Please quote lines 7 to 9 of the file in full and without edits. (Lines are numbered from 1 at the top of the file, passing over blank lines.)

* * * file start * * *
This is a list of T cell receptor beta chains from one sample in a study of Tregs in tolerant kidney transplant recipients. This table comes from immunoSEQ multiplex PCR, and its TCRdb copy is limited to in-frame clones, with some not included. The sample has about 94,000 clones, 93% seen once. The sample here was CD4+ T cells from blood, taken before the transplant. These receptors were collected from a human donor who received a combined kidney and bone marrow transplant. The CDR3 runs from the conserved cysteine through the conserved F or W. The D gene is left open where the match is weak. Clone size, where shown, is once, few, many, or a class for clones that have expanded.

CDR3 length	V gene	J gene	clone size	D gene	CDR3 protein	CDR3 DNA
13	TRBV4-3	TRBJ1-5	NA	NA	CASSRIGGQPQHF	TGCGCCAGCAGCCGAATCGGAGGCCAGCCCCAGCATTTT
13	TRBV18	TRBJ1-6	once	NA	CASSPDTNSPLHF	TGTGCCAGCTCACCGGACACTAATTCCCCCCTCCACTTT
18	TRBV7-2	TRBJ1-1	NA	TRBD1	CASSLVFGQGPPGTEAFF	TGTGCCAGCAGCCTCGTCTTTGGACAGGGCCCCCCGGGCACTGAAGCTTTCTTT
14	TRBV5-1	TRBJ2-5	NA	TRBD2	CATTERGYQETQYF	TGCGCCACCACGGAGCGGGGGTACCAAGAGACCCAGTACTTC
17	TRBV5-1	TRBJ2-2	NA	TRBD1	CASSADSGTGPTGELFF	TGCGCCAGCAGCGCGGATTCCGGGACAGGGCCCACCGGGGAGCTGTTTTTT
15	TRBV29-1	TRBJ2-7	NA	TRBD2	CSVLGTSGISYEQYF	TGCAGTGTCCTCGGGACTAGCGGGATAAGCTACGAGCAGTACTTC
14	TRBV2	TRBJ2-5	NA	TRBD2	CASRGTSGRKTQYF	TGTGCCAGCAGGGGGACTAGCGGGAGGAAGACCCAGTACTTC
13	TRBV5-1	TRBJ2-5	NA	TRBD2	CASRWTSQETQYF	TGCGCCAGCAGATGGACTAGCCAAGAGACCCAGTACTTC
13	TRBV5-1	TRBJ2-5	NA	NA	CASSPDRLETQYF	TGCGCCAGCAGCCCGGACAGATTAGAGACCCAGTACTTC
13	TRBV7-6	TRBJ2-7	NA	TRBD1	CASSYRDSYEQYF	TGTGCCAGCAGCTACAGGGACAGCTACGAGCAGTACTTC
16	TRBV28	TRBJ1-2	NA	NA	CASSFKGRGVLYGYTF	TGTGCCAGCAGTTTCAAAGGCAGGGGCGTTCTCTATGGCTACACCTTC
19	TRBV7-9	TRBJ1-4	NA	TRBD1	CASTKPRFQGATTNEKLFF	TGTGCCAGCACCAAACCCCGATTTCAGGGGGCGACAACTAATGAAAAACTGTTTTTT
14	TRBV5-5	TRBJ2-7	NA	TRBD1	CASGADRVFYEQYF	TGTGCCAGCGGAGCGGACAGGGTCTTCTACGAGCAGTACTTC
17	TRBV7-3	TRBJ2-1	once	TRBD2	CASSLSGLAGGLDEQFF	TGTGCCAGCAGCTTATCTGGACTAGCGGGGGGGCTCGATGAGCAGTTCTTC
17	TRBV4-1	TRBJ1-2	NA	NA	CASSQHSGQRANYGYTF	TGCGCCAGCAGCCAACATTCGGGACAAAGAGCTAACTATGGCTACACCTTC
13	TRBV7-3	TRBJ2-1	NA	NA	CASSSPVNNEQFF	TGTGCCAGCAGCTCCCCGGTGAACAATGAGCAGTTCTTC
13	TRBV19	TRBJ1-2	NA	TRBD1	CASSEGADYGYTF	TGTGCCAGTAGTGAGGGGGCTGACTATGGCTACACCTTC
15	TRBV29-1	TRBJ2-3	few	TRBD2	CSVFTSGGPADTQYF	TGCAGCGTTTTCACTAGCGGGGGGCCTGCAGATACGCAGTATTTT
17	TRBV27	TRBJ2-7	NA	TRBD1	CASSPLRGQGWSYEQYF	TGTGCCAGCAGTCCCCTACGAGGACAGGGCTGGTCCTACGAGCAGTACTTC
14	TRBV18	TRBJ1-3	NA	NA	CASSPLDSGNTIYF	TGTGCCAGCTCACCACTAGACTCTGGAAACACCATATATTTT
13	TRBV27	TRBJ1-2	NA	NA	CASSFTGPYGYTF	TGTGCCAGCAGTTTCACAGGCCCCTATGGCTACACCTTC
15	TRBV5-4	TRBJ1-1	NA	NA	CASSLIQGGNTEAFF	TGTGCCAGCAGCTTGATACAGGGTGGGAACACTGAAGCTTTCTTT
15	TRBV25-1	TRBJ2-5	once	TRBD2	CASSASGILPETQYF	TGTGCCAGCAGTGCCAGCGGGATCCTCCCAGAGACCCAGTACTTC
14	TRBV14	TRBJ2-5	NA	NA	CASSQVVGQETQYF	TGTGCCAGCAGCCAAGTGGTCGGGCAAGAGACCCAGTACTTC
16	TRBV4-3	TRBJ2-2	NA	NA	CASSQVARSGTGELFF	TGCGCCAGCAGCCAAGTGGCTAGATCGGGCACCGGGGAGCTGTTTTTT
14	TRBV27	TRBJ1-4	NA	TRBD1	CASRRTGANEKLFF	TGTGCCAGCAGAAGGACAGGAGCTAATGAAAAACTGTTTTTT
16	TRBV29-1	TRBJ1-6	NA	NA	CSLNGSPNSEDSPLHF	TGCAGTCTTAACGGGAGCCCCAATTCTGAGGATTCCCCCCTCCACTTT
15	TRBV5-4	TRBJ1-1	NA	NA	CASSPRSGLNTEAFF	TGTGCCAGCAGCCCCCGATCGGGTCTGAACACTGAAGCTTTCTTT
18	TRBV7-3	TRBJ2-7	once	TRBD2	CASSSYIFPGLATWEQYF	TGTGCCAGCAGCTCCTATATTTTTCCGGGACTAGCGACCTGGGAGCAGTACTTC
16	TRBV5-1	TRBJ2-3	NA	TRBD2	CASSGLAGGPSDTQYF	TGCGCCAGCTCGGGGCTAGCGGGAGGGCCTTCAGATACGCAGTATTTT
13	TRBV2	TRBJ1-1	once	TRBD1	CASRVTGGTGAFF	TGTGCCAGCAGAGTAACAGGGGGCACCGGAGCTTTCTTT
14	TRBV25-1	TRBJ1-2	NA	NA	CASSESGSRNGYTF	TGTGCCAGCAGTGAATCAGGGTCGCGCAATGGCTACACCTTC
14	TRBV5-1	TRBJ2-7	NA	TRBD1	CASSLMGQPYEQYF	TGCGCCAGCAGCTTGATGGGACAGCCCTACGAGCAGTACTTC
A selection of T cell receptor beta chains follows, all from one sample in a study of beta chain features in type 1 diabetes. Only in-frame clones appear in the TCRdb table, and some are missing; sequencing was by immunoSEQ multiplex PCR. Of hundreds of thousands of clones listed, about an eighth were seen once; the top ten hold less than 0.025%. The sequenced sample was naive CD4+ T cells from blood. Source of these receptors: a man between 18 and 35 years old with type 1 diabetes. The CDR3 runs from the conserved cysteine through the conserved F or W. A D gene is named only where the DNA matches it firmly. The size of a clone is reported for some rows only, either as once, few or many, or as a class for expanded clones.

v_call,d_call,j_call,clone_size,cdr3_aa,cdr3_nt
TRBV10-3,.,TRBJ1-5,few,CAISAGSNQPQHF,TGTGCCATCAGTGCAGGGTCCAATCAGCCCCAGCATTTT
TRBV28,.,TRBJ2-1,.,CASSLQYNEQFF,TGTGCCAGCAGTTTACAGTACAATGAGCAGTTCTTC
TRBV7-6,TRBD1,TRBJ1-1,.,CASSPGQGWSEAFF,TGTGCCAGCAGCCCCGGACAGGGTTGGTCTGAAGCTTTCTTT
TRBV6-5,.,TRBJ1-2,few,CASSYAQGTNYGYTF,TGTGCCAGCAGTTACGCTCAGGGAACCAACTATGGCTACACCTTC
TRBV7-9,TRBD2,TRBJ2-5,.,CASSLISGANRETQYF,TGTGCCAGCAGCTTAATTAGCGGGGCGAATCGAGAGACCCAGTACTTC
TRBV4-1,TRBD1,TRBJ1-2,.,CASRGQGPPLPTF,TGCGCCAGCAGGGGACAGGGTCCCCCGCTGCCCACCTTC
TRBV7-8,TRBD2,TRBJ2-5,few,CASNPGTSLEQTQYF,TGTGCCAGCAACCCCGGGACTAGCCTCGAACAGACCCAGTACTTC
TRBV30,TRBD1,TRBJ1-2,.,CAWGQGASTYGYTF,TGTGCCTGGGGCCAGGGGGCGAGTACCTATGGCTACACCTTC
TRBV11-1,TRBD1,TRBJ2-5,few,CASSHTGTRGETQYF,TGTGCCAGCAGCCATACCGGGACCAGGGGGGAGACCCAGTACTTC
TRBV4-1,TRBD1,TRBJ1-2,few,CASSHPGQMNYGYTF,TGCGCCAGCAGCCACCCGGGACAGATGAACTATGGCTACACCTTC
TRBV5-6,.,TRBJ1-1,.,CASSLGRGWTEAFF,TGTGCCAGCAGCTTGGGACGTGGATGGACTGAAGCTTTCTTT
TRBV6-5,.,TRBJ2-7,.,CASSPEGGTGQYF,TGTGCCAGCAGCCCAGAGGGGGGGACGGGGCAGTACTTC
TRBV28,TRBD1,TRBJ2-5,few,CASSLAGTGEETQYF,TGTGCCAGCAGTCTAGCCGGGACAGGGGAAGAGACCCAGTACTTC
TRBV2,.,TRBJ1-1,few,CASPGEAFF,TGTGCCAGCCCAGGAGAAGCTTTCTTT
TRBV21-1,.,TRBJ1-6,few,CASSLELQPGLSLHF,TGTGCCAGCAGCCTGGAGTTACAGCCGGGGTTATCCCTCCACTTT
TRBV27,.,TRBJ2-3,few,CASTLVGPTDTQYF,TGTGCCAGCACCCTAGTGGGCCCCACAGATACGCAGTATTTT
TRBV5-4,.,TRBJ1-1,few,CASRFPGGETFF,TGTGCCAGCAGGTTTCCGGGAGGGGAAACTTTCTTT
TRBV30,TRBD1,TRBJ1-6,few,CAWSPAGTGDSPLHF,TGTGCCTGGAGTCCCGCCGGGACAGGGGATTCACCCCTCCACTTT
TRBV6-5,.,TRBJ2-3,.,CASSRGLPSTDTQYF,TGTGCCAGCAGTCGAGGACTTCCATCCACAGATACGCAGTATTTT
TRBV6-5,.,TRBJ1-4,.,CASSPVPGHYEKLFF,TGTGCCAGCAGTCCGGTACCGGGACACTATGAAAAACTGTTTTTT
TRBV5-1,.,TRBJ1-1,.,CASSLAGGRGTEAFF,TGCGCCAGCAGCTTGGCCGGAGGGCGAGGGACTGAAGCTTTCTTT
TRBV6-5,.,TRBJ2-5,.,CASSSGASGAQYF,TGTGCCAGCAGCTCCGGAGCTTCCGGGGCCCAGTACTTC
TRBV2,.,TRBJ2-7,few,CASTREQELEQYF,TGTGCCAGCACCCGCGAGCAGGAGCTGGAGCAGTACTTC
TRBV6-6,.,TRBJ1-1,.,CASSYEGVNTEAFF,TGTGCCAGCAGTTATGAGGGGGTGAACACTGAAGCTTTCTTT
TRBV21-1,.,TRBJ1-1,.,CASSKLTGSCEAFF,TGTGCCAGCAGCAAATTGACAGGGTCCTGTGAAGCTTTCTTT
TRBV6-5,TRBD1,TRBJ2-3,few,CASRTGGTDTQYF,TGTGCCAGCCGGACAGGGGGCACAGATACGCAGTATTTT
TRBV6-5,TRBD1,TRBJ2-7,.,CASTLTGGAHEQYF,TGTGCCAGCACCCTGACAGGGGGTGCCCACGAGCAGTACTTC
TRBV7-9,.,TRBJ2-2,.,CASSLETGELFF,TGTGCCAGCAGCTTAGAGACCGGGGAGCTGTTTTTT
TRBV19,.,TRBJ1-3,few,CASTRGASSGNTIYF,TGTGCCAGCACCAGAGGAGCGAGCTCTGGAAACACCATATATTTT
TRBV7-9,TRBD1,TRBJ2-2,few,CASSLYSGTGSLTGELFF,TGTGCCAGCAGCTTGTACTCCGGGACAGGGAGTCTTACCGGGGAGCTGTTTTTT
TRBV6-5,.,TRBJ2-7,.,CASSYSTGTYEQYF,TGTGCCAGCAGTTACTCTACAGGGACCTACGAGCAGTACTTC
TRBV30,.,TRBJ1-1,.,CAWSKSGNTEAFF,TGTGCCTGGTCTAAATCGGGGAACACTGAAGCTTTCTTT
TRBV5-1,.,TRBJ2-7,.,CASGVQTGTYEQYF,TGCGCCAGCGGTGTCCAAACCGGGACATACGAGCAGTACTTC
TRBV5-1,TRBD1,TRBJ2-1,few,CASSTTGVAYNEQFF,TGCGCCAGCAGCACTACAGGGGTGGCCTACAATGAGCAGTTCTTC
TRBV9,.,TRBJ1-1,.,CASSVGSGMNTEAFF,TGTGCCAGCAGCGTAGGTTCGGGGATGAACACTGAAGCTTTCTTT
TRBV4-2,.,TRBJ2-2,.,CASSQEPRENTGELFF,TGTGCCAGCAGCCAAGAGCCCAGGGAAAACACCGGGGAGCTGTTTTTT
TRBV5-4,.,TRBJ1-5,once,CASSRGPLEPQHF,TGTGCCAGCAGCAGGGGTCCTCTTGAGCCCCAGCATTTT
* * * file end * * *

17	TRBV5-1	TRBJ2-2	NA	TRBD1	CASSADSGTGPTGELFF	TGCGCCAGCAGCGCGGATTCCGGGACAGGGCCCACCGGGGAGCTGTTTTTT
15	TRBV29-1	TRBJ2-7	NA	TRBD2	CSVLGTSGISYEQYF	TGCAGTGTCCTCGGGACTAGCGGGATAAGCTACGAGCAGTACTTC
14	TRBV2	TRBJ2-5	NA	TRBD2	CASRGTSGRKTQYF	TGTGCCAGCAGGGGGACTAGCGGGAGGAAGACCCAGTACTTC